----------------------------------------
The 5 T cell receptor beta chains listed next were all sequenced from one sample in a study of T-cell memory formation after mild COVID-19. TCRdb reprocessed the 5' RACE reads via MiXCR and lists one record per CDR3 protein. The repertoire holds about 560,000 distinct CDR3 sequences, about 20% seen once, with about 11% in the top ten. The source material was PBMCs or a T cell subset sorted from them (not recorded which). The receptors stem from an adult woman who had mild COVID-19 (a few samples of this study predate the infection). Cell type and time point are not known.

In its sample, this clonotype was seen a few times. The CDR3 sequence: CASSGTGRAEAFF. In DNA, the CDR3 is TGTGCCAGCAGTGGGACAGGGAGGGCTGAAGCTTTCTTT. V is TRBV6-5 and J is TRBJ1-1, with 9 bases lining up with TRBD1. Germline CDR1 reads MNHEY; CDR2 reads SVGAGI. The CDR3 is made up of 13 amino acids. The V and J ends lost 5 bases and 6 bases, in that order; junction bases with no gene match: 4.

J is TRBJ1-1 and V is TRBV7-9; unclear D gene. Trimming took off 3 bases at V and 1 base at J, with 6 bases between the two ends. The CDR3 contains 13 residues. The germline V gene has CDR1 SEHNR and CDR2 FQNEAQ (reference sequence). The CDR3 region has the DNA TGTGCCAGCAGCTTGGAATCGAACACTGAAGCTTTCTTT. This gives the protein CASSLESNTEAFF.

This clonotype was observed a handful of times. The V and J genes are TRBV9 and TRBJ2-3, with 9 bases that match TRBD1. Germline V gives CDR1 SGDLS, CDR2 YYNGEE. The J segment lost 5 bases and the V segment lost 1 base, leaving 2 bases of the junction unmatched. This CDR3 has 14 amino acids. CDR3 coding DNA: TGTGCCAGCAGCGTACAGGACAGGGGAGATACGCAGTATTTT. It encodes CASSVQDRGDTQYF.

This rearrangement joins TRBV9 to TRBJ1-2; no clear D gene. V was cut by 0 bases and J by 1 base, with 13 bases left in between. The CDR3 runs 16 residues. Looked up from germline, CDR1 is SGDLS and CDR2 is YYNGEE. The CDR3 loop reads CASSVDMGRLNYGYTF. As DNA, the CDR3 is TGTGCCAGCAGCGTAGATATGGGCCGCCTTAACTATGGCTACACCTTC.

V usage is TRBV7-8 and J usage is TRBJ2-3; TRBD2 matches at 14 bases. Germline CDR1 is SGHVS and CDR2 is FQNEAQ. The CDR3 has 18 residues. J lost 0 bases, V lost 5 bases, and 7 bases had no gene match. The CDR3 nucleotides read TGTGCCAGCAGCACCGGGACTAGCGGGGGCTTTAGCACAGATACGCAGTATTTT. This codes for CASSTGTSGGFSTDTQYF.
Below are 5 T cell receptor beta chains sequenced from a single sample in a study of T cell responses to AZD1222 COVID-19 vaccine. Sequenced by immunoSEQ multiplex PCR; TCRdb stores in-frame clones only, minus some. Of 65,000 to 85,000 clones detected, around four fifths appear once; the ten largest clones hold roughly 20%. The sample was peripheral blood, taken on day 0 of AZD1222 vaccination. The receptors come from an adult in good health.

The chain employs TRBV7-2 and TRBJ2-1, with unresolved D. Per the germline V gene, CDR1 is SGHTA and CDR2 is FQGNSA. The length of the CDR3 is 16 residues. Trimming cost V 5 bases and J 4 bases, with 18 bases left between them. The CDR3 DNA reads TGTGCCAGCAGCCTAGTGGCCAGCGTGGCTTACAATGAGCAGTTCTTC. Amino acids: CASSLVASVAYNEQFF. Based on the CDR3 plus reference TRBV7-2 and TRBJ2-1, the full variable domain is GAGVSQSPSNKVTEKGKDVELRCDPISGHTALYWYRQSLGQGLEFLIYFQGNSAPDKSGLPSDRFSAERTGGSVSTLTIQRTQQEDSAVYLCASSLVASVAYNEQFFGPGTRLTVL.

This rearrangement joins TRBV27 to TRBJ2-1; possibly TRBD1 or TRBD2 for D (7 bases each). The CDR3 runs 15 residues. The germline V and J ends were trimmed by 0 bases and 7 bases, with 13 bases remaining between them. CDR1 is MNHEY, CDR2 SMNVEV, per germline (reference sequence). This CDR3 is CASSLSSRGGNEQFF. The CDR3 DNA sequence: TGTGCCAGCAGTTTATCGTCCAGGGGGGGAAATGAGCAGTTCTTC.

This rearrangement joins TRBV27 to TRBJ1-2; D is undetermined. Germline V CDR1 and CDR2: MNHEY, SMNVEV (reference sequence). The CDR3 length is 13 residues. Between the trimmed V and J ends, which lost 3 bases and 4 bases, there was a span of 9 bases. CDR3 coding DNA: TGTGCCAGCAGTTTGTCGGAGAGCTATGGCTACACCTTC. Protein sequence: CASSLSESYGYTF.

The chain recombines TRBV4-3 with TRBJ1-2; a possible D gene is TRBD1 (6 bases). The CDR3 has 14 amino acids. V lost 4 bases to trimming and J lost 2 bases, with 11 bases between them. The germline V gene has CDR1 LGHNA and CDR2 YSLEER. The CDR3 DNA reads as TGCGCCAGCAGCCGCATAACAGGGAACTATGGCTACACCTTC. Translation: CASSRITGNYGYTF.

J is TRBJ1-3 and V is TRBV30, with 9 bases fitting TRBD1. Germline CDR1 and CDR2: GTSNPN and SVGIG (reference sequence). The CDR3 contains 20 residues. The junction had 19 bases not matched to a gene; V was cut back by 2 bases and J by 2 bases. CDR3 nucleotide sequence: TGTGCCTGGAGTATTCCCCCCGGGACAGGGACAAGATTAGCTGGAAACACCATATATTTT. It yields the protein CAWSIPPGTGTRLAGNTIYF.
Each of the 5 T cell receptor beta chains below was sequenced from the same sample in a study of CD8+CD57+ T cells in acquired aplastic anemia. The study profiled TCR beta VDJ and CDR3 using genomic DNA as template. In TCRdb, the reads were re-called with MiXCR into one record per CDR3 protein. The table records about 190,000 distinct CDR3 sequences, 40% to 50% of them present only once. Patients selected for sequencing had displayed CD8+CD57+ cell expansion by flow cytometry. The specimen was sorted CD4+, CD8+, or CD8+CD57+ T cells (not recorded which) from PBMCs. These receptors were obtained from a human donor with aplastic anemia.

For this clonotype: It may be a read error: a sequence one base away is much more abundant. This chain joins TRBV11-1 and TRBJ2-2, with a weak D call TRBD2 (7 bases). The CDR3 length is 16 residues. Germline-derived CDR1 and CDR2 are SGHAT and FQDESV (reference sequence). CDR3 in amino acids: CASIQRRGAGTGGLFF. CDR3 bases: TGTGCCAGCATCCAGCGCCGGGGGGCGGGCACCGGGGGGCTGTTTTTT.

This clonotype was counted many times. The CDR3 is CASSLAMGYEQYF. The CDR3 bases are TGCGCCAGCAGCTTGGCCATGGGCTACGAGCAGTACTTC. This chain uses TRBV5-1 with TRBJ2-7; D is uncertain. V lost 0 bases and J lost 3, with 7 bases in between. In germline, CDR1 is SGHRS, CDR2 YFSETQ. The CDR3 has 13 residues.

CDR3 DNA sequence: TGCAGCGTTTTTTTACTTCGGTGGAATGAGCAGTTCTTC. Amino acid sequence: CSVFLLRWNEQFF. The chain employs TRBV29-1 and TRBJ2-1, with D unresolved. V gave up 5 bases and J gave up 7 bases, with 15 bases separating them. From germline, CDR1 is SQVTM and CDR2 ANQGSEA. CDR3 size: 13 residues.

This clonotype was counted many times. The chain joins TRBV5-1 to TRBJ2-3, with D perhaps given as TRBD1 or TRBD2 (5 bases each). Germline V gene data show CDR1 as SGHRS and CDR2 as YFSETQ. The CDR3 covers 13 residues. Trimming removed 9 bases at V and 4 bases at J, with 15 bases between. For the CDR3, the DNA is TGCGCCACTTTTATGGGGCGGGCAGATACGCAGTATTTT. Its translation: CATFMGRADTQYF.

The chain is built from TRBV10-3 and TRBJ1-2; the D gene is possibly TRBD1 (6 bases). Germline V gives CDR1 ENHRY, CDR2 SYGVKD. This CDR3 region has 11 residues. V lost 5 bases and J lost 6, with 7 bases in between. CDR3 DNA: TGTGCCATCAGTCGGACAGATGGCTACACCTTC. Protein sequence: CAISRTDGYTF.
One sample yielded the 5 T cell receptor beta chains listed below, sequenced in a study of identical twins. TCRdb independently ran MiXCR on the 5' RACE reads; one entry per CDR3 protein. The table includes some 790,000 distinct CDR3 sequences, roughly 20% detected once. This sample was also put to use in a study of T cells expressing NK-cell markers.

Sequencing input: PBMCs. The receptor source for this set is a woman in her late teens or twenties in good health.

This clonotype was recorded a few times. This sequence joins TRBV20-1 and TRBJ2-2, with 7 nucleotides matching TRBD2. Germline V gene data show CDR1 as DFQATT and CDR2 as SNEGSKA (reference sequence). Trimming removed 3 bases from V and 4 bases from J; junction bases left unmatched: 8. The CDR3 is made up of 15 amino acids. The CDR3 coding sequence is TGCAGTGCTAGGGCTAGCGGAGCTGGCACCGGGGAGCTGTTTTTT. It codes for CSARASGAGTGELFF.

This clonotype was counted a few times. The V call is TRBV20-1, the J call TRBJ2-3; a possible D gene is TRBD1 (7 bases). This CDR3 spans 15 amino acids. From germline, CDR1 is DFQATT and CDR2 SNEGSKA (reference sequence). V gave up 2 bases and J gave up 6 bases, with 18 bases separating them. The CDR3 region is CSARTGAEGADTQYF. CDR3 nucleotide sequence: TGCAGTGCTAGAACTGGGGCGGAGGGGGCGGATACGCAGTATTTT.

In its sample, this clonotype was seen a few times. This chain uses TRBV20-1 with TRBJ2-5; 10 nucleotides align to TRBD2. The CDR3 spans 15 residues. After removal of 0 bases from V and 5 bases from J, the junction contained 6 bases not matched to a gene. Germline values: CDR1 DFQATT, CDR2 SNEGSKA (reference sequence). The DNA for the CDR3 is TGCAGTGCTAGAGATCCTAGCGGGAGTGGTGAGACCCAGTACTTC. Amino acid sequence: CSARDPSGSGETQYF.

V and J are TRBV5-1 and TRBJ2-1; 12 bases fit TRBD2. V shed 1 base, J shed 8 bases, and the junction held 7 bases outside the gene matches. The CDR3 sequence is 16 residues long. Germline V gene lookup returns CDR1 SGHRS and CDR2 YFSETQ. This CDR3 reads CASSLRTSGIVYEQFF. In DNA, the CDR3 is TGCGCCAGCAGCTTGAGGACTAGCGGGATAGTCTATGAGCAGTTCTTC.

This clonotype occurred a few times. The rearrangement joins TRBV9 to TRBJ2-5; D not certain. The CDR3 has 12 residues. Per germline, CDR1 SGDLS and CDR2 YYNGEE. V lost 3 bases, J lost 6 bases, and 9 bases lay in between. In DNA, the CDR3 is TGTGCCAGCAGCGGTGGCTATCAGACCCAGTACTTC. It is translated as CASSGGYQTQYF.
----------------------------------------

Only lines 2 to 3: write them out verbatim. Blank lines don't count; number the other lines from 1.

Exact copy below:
In its sample, this clonotype was seen a few times. The CDR3 sequence: CASSGTGRAEAFF. In DNA, the CDR3 is TGTGCCAGCAGTGGGACAGGGAGGGCTGAAGCTTTCTTT. V is TRBV6-5 and J is TRBJ1-1, with 9 bases lining up with TRBD1. Germline CDR1 reads MNHEY; CDR2 reads SVGAGI. The CDR3 is made up of 13 amino acids. The V and J ends lost 5 bases and 6 bases, in that order; junction bases with no gene match: 4.

J is TRBJ1-1 and V is TRBV7-9; unclear D gene. Trimming took off 3 bases at V and 1 base at J, with 6 bases between the two ends. The CDR3 contains 13 residues. The germline V gene has CDR1 SEHNR and CDR2 FQNEAQ (reference sequence). The CDR3 region has the DNA TGTGCCAGCAGCTTGGAATCGAACACTGAAGCTTTCTTT. This gives the protein CASSLESNTEAFF.